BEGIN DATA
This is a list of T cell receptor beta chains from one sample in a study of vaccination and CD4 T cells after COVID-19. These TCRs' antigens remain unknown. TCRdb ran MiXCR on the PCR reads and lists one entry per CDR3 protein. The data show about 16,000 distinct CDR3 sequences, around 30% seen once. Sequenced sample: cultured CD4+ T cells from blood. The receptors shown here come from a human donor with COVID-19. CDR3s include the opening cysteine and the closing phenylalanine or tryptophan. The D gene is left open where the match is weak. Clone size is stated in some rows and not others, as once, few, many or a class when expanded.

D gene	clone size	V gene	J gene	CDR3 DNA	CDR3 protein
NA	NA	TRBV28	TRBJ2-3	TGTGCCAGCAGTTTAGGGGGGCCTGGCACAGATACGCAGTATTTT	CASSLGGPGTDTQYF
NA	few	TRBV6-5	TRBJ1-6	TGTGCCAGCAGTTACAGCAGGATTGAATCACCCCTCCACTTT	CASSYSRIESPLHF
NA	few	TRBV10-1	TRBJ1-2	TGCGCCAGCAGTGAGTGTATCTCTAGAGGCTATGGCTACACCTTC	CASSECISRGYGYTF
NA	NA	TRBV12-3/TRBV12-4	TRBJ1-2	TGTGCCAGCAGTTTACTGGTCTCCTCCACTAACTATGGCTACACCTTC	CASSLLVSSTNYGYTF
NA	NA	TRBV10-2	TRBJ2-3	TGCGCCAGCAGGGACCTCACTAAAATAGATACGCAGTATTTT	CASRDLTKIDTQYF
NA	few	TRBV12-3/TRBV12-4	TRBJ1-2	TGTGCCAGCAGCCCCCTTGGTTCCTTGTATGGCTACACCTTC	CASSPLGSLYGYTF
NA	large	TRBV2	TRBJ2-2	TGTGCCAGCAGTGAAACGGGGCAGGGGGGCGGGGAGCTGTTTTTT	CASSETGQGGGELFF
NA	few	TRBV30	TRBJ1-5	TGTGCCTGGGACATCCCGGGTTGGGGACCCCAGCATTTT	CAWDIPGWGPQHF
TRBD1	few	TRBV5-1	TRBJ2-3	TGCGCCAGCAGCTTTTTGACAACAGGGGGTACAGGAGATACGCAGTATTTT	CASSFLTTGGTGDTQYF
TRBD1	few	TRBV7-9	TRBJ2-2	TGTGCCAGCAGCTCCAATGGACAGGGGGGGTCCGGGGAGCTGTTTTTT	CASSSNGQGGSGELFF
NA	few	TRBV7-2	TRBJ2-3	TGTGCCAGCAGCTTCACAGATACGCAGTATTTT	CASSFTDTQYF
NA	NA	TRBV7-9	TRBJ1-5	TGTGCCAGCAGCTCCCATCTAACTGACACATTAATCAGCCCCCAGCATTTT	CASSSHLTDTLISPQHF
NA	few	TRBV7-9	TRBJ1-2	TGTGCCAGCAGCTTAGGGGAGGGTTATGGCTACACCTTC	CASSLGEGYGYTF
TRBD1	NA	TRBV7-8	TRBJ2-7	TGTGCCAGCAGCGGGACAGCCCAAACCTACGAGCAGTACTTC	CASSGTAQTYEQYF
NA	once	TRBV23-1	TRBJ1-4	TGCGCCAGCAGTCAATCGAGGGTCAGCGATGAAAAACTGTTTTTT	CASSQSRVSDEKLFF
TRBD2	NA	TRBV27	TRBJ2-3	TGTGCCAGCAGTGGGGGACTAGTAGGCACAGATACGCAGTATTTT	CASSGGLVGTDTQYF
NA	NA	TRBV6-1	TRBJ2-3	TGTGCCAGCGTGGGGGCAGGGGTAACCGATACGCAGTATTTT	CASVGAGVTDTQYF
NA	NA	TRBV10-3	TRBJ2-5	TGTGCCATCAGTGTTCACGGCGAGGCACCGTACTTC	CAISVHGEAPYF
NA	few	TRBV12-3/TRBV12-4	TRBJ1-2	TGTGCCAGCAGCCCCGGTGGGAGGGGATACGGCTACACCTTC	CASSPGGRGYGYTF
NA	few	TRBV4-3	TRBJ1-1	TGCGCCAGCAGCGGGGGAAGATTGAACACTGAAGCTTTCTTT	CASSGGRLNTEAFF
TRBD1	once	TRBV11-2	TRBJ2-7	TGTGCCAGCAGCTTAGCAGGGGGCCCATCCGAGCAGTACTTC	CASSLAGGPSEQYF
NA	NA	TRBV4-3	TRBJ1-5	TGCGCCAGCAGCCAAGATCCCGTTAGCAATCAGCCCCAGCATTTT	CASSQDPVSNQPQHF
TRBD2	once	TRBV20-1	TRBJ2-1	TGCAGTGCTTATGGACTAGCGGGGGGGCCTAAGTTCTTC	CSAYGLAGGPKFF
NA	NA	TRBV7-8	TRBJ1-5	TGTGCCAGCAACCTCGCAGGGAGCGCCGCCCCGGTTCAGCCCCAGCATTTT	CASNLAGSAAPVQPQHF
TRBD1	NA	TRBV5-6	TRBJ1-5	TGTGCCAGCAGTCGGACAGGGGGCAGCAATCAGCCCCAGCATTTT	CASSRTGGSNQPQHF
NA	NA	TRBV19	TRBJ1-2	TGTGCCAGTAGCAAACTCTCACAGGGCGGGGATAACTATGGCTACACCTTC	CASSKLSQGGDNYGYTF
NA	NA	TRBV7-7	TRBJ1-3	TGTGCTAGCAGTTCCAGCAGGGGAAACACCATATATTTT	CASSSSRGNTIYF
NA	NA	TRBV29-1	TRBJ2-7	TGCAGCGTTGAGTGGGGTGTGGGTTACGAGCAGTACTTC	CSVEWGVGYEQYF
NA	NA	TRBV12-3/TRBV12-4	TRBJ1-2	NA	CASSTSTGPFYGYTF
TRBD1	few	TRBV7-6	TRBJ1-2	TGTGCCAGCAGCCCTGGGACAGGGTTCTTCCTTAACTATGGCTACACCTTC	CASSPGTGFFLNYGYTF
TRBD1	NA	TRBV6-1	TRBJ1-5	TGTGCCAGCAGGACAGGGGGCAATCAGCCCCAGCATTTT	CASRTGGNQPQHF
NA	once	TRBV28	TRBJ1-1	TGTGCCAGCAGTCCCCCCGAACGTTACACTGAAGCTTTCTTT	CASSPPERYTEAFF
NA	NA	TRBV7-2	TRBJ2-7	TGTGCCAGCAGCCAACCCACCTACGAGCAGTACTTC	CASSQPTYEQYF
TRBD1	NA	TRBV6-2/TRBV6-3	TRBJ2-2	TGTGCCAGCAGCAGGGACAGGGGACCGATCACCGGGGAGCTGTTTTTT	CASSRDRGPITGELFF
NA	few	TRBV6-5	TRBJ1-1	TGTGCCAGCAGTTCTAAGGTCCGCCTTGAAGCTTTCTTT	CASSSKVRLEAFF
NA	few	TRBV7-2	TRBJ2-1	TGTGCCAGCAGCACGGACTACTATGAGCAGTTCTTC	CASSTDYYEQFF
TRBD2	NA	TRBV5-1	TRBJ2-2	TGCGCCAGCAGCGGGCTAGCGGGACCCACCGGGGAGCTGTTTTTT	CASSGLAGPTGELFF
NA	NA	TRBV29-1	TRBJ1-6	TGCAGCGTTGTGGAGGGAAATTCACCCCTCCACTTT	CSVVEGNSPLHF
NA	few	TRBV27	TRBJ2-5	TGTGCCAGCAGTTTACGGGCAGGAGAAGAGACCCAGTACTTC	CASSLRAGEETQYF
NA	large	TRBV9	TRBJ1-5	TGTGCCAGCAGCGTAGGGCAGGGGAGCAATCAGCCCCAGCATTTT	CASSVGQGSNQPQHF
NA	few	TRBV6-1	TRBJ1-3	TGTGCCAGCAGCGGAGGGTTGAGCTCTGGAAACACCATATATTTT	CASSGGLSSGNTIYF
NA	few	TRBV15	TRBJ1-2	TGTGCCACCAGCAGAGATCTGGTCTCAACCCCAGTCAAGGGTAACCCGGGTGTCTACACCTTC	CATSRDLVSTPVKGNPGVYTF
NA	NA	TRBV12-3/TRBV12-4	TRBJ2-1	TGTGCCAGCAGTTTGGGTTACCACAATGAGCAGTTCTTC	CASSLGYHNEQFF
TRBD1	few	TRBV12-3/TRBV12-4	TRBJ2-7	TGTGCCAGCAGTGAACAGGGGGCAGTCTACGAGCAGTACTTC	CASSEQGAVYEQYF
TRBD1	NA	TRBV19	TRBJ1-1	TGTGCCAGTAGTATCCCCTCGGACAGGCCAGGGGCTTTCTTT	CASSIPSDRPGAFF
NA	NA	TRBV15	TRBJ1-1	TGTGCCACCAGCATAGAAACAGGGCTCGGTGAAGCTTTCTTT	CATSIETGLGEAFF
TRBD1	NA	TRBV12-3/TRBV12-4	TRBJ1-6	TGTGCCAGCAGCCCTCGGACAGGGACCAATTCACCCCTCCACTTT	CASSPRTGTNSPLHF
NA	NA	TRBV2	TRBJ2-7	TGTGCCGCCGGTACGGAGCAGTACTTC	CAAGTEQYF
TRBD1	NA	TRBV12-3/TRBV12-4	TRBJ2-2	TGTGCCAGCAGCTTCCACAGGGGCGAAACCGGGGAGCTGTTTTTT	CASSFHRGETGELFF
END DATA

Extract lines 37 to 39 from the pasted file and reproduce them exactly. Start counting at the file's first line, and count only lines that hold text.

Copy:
NA	few	TRBV6-5	TRBJ1-1	TGTGCCAGCAGTTCTAAGGTCCGCCTTGAAGCTTTCTTT	CASSSKVRLEAFF
NA	few	TRBV7-2	TRBJ2-1	TGTGCCAGCAGCACGGACTACTATGAGCAGTTCTTC	CASSTDYYEQFF
TRBD2	NA	TRBV5-1	TRBJ2-2	TGCGCCAGCAGCGGGCTAGCGGGACCCACCGGGGAGCTGTTTTTT	CASSGLAGPTGELFF